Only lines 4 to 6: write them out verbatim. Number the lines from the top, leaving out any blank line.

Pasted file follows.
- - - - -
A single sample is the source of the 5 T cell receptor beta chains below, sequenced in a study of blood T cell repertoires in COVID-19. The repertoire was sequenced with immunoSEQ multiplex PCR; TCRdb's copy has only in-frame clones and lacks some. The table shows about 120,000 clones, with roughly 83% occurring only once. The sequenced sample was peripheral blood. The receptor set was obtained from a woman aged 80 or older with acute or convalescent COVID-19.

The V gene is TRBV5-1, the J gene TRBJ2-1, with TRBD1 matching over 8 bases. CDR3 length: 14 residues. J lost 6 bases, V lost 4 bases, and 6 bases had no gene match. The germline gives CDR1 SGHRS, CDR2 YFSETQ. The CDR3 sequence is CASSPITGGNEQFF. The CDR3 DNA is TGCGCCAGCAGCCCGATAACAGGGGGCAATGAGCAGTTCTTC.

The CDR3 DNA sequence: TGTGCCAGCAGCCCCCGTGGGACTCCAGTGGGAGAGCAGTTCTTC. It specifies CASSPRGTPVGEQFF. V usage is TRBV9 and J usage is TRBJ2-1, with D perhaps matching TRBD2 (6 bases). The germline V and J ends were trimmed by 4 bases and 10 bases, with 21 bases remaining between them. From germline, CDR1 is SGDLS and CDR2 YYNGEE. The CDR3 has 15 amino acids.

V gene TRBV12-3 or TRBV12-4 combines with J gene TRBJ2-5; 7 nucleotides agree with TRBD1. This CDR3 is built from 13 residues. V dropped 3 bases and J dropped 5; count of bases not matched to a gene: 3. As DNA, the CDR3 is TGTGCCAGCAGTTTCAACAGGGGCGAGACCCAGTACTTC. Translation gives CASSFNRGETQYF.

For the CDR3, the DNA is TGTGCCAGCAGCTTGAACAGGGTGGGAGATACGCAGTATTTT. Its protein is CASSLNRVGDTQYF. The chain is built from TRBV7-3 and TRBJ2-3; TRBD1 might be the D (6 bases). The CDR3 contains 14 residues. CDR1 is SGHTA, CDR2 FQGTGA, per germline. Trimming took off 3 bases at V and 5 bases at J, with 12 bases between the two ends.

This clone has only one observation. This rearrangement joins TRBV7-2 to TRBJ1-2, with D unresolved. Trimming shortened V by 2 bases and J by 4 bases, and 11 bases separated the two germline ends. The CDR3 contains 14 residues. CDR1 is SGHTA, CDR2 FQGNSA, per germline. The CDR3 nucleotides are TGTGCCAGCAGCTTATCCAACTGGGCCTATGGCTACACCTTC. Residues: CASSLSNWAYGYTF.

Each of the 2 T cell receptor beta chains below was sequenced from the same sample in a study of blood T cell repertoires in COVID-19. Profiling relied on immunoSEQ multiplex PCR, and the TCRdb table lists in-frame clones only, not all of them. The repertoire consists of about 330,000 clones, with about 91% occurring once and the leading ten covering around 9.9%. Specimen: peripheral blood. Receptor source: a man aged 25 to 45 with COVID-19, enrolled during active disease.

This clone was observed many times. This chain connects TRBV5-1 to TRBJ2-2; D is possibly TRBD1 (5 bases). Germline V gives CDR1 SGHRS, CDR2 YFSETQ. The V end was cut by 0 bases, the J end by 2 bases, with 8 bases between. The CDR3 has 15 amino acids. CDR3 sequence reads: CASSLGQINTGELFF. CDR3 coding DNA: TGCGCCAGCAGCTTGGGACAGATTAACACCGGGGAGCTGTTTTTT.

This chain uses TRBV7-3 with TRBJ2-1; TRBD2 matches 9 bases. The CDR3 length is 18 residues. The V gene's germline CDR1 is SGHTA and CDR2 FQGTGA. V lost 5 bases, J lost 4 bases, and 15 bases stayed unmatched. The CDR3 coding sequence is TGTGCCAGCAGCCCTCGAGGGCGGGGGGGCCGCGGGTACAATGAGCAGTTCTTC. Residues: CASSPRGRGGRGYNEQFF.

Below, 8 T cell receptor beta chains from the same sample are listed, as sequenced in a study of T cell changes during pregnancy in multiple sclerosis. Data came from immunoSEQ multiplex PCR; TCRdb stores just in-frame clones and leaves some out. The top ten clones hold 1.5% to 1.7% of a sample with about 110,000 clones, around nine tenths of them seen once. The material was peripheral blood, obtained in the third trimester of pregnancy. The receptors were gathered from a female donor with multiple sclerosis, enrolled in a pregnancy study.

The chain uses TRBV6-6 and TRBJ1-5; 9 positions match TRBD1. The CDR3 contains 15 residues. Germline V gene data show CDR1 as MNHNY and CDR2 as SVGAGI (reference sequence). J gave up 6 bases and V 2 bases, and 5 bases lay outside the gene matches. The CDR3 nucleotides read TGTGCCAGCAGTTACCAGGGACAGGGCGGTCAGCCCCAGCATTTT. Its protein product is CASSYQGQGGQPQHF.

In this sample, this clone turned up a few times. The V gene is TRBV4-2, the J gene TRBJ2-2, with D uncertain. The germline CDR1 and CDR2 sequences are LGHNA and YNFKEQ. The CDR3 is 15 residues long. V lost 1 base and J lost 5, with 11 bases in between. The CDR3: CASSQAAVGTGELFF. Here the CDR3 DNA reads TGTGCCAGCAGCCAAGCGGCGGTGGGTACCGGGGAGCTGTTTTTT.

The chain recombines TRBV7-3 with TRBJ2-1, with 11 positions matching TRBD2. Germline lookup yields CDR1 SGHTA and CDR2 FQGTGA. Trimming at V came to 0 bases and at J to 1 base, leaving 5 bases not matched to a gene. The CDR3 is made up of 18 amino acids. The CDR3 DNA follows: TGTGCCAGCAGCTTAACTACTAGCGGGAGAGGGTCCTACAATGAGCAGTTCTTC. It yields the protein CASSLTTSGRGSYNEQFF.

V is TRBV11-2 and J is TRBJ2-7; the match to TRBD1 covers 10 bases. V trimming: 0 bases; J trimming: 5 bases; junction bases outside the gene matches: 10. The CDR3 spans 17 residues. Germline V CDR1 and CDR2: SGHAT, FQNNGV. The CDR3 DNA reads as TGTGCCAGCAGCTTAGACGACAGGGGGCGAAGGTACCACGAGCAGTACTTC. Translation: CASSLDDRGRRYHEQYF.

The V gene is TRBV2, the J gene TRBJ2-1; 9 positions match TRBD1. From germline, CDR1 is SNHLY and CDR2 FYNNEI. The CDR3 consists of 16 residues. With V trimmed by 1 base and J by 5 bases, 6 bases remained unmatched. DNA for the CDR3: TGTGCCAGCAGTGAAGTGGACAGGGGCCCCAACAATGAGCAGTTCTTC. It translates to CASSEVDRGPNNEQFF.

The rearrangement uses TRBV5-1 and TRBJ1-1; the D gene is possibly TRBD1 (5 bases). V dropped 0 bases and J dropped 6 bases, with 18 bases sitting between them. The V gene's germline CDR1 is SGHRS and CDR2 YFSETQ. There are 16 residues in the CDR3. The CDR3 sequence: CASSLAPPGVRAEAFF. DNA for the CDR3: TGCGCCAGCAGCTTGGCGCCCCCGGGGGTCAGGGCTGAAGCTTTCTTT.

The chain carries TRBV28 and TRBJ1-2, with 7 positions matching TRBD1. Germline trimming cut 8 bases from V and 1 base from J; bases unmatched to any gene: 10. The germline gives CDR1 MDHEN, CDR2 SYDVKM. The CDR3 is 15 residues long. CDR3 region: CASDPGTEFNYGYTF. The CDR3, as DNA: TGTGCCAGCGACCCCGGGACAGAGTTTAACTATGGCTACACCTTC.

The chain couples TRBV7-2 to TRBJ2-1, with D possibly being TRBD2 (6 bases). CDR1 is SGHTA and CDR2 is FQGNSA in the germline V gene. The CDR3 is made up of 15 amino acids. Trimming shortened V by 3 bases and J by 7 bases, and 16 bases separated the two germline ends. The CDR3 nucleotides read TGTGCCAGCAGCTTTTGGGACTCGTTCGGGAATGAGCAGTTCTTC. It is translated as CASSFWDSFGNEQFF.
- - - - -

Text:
V gene TRBV12-3 or TRBV12-4 combines with J gene TRBJ2-5; 7 nucleotides agree with TRBD1. This CDR3 is built from 13 residues. V dropped 3 bases and J dropped 5; count of bases not matched to a gene: 3. As DNA, the CDR3 is TGTGCCAGCAGTTTCAACAGGGGCGAGACCCAGTACTTC. Translation gives CASSFNRGETQYF.

For the CDR3, the DNA is TGTGCCAGCAGCTTGAACAGGGTGGGAGATACGCAGTATTTT. Its protein is CASSLNRVGDTQYF. The chain is built from TRBV7-3 and TRBJ2-3; TRBD1 might be the D (6 bases). The CDR3 contains 14 residues. CDR1 is SGHTA, CDR2 FQGTGA, per germline. Trimming took off 3 bases at V and 5 bases at J, with 12 bases between the two ends.

This clone has only one observation. This rearrangement joins TRBV7-2 to TRBJ1-2, with D unresolved. Trimming shortened V by 2 bases and J by 4 bases, and 11 bases separated the two germline ends. The CDR3 contains 14 residues. CDR1 is SGHTA, CDR2 FQGNSA, per germline. The CDR3 nucleotides are TGTGCCAGCAGCTTATCCAACTGGGCCTATGGCTACACCTTC. Residues: CASSLSNWAYGYTF.